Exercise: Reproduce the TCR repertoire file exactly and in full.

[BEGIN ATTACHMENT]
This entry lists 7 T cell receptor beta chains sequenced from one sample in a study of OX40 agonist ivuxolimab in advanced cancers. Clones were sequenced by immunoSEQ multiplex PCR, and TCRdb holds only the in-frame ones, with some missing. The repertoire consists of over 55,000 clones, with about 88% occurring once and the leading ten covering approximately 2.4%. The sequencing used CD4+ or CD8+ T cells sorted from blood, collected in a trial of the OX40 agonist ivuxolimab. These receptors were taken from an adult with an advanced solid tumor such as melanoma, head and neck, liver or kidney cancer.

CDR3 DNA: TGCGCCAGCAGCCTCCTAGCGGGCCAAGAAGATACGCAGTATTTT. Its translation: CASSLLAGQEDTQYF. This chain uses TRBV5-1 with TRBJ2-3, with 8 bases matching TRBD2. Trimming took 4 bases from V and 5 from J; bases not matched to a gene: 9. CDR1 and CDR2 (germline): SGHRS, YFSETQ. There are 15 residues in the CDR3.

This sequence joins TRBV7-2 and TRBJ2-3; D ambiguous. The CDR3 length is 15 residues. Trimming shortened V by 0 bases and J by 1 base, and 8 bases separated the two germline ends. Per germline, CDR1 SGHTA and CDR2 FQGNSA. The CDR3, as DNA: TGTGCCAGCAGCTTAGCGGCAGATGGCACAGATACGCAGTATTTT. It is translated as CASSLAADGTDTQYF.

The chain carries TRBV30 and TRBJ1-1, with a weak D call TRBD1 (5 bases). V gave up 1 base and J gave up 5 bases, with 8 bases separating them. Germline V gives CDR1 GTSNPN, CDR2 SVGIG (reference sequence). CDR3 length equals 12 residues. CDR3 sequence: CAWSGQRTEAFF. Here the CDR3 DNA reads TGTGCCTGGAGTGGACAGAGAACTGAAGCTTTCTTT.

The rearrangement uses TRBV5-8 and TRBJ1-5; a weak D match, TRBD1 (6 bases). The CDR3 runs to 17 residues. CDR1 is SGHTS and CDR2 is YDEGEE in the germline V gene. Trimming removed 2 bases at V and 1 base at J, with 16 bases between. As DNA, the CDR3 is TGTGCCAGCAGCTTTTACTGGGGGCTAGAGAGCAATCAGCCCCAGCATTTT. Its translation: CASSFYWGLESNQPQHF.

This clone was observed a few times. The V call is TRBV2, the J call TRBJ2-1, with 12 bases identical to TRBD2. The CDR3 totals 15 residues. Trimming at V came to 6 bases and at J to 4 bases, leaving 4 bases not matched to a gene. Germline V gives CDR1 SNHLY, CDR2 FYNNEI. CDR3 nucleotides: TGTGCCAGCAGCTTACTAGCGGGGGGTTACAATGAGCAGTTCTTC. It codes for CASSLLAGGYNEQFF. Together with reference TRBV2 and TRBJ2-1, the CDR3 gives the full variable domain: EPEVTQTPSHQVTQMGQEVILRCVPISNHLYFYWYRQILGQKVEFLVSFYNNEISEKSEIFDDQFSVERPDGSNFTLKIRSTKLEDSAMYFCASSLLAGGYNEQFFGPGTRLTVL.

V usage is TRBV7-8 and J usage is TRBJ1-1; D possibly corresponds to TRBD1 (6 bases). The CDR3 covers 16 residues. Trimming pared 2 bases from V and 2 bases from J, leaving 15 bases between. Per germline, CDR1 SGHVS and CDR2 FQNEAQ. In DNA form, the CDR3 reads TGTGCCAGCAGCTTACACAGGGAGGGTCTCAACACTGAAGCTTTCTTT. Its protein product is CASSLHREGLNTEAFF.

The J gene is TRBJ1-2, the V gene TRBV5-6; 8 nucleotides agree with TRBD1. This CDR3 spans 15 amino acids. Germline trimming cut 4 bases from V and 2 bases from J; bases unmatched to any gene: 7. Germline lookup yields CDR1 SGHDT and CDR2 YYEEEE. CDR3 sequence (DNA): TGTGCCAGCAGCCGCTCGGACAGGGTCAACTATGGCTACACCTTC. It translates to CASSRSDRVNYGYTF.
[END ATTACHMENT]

This entry lists 7 T cell receptor beta chains sequenced from one sample in a study of OX40 agonist ivuxolimab in advanced cancers. Clones were sequenced by immunoSEQ multiplex PCR, and TCRdb holds only the in-frame ones, with some missing. The repertoire consists of over 55,000 clones, with about 88% occurring once and the leading ten covering approximately 2.4%. The sequencing used CD4+ or CD8+ T cells sorted from blood, collected in a trial of the OX40 agonist ivuxolimab. These receptors were taken from an adult with an advanced solid tumor such as melanoma, head and neck, liver or kidney cancer.

CDR3 DNA: TGCGCCAGCAGCCTCCTAGCGGGCCAAGAAGATACGCAGTATTTT. Its translation: CASSLLAGQEDTQYF. This chain uses TRBV5-1 with TRBJ2-3, with 8 bases matching TRBD2. Trimming took 4 bases from V and 5 from J; bases not matched to a gene: 9. CDR1 and CDR2 (germline): SGHRS, YFSETQ. There are 15 residues in the CDR3.

This sequence joins TRBV7-2 and TRBJ2-3; D ambiguous. The CDR3 length is 15 residues. Trimming shortened V by 0 bases and J by 1 base, and 8 bases separated the two germline ends. Per germline, CDR1 SGHTA and CDR2 FQGNSA. The CDR3, as DNA: TGTGCCAGCAGCTTAGCGGCAGATGGCACAGATACGCAGTATTTT. It is translated as CASSLAADGTDTQYF.

The chain carries TRBV30 and TRBJ1-1, with a weak D call TRBD1 (5 bases). V gave up 1 base and J gave up 5 bases, with 8 bases separating them. Germline V gives CDR1 GTSNPN, CDR2 SVGIG (reference sequence). CDR3 length equals 12 residues. CDR3 sequence: CAWSGQRTEAFF. Here the CDR3 DNA reads TGTGCCTGGAGTGGACAGAGAACTGAAGCTTTCTTT.

The rearrangement uses TRBV5-8 and TRBJ1-5; a weak D match, TRBD1 (6 bases). The CDR3 runs to 17 residues. CDR1 is SGHTS and CDR2 is YDEGEE in the germline V gene. Trimming removed 2 bases at V and 1 base at J, with 16 bases between. As DNA, the CDR3 is TGTGCCAGCAGCTTTTACTGGGGGCTAGAGAGCAATCAGCCCCAGCATTTT. Its translation: CASSFYWGLESNQPQHF.

This clone was observed a few times. The V call is TRBV2, the J call TRBJ2-1, with 12 bases identical to TRBD2. The CDR3 totals 15 residues. Trimming at V came to 6 bases and at J to 4 bases, leaving 4 bases not matched to a gene. Germline V gives CDR1 SNHLY, CDR2 FYNNEI. CDR3 nucleotides: TGTGCCAGCAGCTTACTAGCGGGGGGTTACAATGAGCAGTTCTTC. It codes for CASSLLAGGYNEQFF. Together with reference TRBV2 and TRBJ2-1, the CDR3 gives the full variable domain: EPEVTQTPSHQVTQMGQEVILRCVPISNHLYFYWYRQILGQKVEFLVSFYNNEISEKSEIFDDQFSVERPDGSNFTLKIRSTKLEDSAMYFCASSLLAGGYNEQFFGPGTRLTVL.

V usage is TRBV7-8 and J usage is TRBJ1-1; D possibly corresponds to TRBD1 (6 bases). The CDR3 covers 16 residues. Trimming pared 2 bases from V and 2 bases from J, leaving 15 bases between. Per germline, CDR1 SGHVS and CDR2 FQNEAQ. In DNA form, the CDR3 reads TGTGCCAGCAGCTTACACAGGGAGGGTCTCAACACTGAAGCTTTCTTT. Its protein product is CASSLHREGLNTEAFF.

The J gene is TRBJ1-2, the V gene TRBV5-6; 8 nucleotides agree with TRBD1. This CDR3 spans 15 amino acids. Germline trimming cut 4 bases from V and 2 bases from J; bases unmatched to any gene: 7. Germline lookup yields CDR1 SGHDT and CDR2 YYEEEE. CDR3 sequence (DNA): TGTGCCAGCAGCCGCTCGGACAGGGTCAACTATGGCTACACCTTC. It translates to CASSRSDRVNYGYTF.